Integration into regional and national planning systems
Some Concern
The park is well integrated into the PA system; and is part of Natura 2000 network (IUCN Consultation 2017b). However, according to the State Party (2014), coordination between the range of administrative bodies / levels involved in the management of the property could be improved. It is also of concern that the development of spatial plans and tourism development planning of the Bansko and Dobrinishte ski zones under the newly drafted management plan may not be in line with the integrity of the property (IUCN Consultation, 2017). Increasing developments in the buffer zone and immediate vicinity of the property may compromise landscape connectivity.
Management system
Serious Concern
In the past, the management system of Pirin National Park was considered relatively effective, clear, and stable if rather limited in terms of available resources. However, recently concerns have been expressed that the newly drafted management plan for the site would set out a management regime that – if indeed improved and implemented – may result in a level of tourism development that could threaten the integrity of the property (IUCN Consultation 2017). However, the draft new management plan has been appealed in Court by a group of civil society organizations.
Management effectiveness
Some Concern
At the time of the most recent Periodic Reporting, the State Party considered that the management regime was fully adequate to maintain the property's Outstanding Universal Value, and is being implemented fully (State Party of Bulgaria, 2014). However, there are concerns about the enforcement of the protection regime of the property (IUCN Consultation 2017).
Implementation of Committee decisions and recommendations
Some Concern
The most recent Decision 40 COM 7B.93 (WHC 2016) included a number of requests with regards to the draft management plan for the property, including a request that “.. the draft Management Plan is revised to comply with the requirements set out by the Ministry of Environment and Water..”. In March 2017 the Ministry of Environment issued a decision that the plan does not need a Strategic Environmental Assessment and Appropriate Assessment (IUCN Consultation, 2017). After protests of concerned stakeholders, the issue is now disputed in court. (Stakeholder consultation October 2017).
Boundaries
Some Concern
At the time of the most recent Periodic Reporting in 2014, the State Party considered that the boundaries of Pirin National Park were adequate but poorly known, while its buffer zone did not limit the ability to maintain the property's Outstanding Universal Value but could be improved (State Party of Bulgaria, 2014). When Pirin NP was inscribed, the boundaries of the WHS did not follow an ecological rationale and hence created a rather fragmented property. In 2009, the Committee approved the extension of the property and the establishment of a buffer zone. The same decision, excluded the Bansko and Dobrenishte tourism zones (1,078.23 ha) and included these in a new buffer zone (World Heritage Committee, 2011). A GPS-based demarcation of the boundaries of the property was conducted as part of the project “Sustainable Management of Pirin National Park” (Ministry of Environment and Water 2015).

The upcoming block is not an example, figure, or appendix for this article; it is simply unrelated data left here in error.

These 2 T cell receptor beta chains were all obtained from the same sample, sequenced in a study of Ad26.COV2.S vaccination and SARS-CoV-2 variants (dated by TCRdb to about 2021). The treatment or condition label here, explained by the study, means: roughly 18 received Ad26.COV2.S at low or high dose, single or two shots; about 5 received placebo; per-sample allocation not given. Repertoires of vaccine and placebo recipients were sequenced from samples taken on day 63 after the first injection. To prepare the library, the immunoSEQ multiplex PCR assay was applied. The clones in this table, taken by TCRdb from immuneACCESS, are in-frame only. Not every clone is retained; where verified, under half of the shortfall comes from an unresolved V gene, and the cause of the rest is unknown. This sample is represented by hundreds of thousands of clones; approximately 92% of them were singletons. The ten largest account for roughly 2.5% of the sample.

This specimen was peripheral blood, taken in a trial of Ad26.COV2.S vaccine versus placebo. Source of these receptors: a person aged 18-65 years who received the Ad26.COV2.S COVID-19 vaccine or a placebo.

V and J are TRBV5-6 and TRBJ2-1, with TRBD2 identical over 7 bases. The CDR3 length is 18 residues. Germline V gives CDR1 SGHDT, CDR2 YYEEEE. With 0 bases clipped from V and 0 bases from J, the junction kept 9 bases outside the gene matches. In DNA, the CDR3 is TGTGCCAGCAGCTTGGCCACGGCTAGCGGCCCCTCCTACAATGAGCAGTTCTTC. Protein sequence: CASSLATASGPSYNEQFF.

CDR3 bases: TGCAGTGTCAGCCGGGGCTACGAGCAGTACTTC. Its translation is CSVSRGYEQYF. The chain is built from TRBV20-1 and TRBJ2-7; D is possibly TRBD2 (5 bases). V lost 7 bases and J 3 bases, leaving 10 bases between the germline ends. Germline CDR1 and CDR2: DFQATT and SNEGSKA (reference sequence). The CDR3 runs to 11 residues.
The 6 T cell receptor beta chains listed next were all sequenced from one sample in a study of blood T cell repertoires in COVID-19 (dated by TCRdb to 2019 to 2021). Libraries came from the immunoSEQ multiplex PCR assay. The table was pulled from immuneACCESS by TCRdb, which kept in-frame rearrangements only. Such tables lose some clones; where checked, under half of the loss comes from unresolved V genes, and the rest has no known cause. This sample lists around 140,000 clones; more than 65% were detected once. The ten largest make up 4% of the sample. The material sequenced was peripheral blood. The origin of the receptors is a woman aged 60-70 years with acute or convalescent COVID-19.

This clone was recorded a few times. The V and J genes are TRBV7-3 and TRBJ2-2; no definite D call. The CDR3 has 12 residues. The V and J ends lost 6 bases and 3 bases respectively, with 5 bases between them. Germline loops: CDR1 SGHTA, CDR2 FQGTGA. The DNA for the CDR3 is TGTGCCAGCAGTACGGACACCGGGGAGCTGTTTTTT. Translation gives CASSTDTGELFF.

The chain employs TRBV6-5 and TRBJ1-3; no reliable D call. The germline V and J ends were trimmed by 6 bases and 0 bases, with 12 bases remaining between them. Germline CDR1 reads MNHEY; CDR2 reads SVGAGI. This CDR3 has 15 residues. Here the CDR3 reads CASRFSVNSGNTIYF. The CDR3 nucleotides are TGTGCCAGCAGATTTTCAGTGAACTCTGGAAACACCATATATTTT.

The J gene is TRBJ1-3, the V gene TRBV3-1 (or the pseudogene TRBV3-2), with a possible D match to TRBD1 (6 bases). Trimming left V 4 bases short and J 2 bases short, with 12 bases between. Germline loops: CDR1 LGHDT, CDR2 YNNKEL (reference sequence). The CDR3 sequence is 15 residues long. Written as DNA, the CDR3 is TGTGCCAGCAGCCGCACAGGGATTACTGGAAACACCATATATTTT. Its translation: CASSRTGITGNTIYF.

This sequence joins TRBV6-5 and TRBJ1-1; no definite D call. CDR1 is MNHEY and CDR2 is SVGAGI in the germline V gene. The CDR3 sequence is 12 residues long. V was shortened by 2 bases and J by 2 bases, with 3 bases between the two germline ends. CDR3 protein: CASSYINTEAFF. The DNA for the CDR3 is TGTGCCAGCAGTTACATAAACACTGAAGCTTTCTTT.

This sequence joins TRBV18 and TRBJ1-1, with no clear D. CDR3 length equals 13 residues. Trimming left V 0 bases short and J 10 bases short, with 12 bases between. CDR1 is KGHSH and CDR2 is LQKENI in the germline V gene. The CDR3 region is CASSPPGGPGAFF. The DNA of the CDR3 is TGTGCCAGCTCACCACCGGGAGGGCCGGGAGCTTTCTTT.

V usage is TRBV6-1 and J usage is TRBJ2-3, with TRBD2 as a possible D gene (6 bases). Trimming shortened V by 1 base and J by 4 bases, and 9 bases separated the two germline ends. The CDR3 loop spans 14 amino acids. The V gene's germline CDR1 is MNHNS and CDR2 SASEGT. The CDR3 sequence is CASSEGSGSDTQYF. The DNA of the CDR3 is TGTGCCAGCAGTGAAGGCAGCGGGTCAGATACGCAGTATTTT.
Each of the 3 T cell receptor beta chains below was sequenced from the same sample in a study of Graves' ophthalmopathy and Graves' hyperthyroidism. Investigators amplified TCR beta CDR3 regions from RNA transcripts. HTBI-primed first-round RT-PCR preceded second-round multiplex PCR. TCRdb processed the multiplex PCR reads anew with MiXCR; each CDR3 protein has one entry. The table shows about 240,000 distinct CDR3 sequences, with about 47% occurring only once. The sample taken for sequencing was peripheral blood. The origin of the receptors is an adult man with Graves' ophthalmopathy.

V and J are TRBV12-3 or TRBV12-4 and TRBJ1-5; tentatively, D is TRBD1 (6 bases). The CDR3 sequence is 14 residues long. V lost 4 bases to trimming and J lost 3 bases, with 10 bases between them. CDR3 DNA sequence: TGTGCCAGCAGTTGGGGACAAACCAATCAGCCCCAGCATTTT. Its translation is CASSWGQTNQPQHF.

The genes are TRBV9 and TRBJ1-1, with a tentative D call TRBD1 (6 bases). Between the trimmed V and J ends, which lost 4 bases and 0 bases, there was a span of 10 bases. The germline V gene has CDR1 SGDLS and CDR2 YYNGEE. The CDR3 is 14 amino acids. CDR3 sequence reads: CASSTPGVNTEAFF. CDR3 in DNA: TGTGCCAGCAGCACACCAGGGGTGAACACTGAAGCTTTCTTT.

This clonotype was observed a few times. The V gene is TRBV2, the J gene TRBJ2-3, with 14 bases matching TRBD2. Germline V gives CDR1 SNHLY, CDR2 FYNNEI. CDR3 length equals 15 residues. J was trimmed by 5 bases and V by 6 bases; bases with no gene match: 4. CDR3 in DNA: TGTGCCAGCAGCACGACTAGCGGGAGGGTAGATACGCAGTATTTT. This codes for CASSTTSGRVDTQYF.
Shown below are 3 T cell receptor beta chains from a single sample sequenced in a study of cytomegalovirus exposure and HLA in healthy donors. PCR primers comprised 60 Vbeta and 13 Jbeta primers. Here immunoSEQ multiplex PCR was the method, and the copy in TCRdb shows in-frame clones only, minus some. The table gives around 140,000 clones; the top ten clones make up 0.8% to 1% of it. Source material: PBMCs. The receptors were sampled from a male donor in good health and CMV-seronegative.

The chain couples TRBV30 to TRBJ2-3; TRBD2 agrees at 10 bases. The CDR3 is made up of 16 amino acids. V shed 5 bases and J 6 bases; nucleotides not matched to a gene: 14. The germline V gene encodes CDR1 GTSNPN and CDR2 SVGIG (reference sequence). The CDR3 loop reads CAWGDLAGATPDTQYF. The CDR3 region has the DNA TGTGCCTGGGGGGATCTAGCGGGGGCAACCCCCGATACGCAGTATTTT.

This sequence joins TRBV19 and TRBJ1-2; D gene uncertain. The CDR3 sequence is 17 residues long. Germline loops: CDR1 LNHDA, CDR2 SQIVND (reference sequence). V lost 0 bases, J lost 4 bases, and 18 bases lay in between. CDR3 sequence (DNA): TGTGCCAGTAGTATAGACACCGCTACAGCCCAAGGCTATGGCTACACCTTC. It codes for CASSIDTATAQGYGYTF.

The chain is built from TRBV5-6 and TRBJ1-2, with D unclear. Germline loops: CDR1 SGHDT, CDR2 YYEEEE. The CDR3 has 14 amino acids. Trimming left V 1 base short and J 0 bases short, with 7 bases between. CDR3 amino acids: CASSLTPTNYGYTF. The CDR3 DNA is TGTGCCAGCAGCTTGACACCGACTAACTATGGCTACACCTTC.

Sustainable finance
Data Deficient
At the time of the most recent Periodic Reporting, the State Party noted that the funding was adequate but could be further improved; the funding was sourced from the State Budget and project funds to equal parts (State Party of Bulgaria, 2014). However, up-to-date funding figures or a financial needs assessment are not available for Pirin National Park, which is why this management aspect is assessed as data deficient.
Staff training and development
Some Concern
According to the State Party, human resources at Pirin National Park are below optimum to manage the World Heritage Property; availability of qualified staff was considered “fair”, and that of staff training opportunities as medium, in most categories (State Party of Bulgaria, 2014).
Sustainable use
Serious Concern
While the State Party considers that there is some flow of economic benefits to local communities (State Party of Bulgaria, 2014), it appears that most current uses of the area, particularly for tourism and particularly for skiing, are not sustainable; at the same time, little appears to be done to foster other, truly sustainable uses.
Education and interpretation programs
Some Concern
According to the State Party, there is a planned education and awareness programme but it only partly meets the needs and could be improved (State Party of Bulgaria, 2014). Limited education and interpretation programmes exist near Bansko, where a small visitor centre is operating. One area of concern is the awareness and understanding of the National Park and World Heritage site among local businesses, which has been characterized as poor by the State Party (2014).
Tourism and visitation management
Some Concern